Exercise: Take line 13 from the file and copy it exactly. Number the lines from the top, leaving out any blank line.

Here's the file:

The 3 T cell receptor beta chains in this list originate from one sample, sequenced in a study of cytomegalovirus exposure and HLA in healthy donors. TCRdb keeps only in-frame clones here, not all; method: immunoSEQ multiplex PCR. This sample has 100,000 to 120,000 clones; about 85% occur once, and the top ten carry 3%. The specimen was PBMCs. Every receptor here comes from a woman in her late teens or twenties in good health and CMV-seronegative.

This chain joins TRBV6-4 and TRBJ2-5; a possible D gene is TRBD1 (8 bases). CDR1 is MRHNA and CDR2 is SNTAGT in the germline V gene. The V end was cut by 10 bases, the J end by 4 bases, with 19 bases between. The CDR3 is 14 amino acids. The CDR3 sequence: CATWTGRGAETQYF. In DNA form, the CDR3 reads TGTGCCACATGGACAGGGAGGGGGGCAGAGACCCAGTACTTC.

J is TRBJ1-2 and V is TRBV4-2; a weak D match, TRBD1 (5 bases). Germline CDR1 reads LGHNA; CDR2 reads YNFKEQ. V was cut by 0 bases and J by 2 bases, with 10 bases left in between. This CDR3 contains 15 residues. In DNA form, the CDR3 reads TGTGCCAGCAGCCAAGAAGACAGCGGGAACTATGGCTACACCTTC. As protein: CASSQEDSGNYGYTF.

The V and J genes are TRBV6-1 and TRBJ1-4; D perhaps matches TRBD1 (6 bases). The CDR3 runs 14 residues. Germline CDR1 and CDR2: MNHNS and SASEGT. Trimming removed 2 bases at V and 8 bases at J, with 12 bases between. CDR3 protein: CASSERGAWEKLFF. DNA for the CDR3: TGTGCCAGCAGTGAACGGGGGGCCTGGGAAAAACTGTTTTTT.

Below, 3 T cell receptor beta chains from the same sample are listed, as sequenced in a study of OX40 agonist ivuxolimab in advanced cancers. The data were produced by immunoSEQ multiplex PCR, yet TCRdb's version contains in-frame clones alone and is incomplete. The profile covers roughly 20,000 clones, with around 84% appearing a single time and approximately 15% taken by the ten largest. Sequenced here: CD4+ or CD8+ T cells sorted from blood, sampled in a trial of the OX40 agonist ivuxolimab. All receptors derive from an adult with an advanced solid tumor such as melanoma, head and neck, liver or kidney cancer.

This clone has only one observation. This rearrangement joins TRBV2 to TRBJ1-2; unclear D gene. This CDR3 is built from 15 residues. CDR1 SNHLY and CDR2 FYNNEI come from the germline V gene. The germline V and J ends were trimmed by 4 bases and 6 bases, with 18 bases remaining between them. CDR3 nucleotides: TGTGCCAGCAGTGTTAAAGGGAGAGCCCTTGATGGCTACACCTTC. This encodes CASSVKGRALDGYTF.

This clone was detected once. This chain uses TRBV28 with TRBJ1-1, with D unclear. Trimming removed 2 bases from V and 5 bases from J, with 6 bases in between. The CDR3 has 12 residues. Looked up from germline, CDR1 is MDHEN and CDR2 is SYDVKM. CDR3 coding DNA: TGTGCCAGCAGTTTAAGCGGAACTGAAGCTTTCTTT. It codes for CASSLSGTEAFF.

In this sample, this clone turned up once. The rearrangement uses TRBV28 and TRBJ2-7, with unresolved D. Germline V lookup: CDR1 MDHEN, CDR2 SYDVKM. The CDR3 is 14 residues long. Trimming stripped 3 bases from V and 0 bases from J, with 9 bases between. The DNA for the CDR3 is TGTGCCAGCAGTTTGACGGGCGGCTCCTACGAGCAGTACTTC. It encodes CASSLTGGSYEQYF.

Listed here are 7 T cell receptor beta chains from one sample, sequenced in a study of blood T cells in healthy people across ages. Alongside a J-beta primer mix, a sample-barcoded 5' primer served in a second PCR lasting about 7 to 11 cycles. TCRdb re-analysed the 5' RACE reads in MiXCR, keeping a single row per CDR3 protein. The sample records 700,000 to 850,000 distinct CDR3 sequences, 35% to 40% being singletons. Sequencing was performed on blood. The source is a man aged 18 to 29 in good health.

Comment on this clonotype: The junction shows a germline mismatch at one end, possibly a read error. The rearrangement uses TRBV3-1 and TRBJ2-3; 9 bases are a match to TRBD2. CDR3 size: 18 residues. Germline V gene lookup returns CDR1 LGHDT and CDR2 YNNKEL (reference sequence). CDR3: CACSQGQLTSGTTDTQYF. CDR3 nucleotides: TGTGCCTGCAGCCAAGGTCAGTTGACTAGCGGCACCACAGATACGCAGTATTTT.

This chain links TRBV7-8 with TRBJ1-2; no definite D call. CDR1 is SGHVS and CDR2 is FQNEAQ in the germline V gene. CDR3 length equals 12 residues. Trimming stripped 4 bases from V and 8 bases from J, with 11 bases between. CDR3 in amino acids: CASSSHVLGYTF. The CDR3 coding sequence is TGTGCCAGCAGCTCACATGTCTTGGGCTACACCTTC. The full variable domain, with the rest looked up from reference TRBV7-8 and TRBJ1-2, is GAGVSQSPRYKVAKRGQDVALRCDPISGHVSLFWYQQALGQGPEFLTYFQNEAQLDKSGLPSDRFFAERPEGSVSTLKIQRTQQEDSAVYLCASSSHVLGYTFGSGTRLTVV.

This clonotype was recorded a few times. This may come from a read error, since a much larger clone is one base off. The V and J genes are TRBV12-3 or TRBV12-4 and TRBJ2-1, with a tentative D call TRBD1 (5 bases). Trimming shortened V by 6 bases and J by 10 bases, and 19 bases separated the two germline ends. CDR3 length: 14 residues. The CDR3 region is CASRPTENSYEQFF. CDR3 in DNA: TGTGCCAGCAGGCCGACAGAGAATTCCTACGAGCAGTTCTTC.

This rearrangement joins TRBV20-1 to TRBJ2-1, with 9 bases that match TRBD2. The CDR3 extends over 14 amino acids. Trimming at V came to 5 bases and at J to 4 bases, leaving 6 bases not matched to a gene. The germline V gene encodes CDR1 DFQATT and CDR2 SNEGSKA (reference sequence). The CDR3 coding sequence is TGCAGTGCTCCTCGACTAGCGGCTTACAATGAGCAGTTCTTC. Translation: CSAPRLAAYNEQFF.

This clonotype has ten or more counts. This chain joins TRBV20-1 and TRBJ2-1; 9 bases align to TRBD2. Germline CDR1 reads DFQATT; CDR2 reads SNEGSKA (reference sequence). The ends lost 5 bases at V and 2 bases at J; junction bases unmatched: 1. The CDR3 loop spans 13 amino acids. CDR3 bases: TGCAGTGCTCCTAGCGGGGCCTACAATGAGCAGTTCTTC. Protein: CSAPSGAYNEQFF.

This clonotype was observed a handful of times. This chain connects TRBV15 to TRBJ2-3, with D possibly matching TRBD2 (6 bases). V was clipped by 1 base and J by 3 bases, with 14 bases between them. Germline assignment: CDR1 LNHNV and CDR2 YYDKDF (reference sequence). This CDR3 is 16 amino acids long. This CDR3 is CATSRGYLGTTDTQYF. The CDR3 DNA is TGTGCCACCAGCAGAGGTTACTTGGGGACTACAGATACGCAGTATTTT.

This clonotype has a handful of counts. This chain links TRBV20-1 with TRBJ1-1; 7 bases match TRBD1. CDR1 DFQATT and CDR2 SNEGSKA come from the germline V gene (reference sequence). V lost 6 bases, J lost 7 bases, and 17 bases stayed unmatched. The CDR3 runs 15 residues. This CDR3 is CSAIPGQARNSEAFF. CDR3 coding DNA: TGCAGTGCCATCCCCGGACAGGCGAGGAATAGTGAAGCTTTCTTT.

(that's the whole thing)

This rearrangement joins TRBV20-1 to TRBJ2-1, with 9 bases that match TRBD2. The CDR3 extends over 14 amino acids. Trimming at V came to 5 bases and at J to 4 bases, leaving 6 bases not matched to a gene. The germline V gene encodes CDR1 DFQATT and CDR2 SNEGSKA (reference sequence). The CDR3 coding sequence is TGCAGTGCTCCTCGACTAGCGGCTTACAATGAGCAGTTCTTC. Translation: CSAPRLAAYNEQFF.